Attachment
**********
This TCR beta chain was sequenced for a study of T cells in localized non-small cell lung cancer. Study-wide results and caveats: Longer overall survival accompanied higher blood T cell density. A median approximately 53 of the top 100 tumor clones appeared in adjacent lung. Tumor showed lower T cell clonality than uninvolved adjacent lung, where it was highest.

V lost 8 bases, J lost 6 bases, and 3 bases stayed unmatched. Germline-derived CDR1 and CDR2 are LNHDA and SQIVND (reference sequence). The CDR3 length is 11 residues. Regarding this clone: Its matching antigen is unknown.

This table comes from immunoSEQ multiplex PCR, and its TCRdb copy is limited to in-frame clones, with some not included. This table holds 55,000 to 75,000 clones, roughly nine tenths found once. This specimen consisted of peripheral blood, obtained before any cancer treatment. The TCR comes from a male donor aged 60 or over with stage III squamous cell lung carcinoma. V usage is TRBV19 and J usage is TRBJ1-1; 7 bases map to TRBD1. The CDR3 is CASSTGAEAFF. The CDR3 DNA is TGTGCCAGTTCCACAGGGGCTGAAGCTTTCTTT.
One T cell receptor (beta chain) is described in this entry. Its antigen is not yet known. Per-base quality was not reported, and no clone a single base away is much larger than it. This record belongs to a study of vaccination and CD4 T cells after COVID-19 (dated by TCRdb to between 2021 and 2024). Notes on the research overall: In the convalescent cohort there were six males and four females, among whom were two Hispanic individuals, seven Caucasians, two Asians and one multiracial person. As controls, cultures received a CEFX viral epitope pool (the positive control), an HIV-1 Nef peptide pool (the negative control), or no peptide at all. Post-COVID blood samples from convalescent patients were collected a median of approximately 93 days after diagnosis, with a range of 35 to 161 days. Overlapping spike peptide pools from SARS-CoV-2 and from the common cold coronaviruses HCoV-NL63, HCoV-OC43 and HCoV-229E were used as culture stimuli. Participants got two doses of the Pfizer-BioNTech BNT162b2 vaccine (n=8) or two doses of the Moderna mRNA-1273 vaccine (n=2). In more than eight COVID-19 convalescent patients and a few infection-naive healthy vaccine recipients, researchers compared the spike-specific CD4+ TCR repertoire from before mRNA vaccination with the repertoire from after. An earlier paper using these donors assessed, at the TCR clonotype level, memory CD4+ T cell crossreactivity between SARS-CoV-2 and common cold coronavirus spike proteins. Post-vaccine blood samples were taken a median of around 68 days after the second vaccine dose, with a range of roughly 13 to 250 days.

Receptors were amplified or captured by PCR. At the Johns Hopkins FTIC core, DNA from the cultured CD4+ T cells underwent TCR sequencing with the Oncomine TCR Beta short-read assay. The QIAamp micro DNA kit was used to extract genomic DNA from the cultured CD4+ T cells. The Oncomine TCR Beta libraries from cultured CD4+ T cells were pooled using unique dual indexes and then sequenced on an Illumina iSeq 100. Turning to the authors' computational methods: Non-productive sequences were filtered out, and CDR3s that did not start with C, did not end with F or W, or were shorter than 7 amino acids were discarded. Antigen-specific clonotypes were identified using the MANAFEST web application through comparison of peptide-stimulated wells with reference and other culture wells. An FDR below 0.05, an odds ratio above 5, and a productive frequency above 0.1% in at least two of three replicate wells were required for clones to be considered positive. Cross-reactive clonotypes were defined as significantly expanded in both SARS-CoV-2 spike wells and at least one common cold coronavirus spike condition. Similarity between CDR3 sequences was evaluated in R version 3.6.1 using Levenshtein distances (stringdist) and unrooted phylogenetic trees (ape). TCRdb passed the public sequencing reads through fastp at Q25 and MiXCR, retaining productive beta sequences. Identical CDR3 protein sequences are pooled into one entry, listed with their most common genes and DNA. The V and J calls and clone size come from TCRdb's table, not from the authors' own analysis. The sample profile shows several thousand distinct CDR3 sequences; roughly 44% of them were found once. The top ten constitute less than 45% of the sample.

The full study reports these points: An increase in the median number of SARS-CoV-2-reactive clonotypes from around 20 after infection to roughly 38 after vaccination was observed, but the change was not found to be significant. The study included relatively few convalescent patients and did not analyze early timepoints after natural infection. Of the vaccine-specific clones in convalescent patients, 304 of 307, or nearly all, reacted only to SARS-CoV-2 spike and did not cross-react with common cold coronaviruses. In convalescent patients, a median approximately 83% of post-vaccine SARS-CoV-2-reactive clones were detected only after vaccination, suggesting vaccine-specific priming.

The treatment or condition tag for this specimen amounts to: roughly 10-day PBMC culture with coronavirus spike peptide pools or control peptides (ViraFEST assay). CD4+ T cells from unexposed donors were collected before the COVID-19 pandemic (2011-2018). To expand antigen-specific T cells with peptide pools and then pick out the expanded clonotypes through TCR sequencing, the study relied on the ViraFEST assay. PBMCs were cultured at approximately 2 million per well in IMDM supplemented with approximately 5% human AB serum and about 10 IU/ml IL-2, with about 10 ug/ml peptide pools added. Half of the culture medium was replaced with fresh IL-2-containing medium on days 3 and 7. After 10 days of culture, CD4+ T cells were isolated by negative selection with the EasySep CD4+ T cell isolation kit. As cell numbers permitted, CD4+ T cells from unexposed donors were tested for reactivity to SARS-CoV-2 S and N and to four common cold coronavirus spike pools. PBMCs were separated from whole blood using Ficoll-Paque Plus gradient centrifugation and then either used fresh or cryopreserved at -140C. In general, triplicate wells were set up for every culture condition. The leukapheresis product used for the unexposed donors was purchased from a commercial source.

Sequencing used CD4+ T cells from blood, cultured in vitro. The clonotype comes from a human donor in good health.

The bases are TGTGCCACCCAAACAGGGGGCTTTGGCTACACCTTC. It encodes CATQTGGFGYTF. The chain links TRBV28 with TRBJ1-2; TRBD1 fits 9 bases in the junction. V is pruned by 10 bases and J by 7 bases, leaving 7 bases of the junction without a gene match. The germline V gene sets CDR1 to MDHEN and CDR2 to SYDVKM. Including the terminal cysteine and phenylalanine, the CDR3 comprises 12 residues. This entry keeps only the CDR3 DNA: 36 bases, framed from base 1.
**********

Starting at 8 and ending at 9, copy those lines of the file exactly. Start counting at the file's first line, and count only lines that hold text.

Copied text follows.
Sequencing used CD4+ T cells from blood, cultured in vitro. The clonotype comes from a human donor in good health.

The bases are TGTGCCACCCAAACAGGGGGCTTTGGCTACACCTTC. It encodes CATQTGGFGYTF. The chain links TRBV28 with TRBJ1-2; TRBD1 fits 9 bases in the junction. V is pruned by 10 bases and J by 7 bases, leaving 7 bases of the junction without a gene match. The germline V gene sets CDR1 to MDHEN and CDR2 to SYDVKM. Including the terminal cysteine and phenylalanine, the CDR3 comprises 12 residues. This entry keeps only the CDR3 DNA: 36 bases, framed from base 1.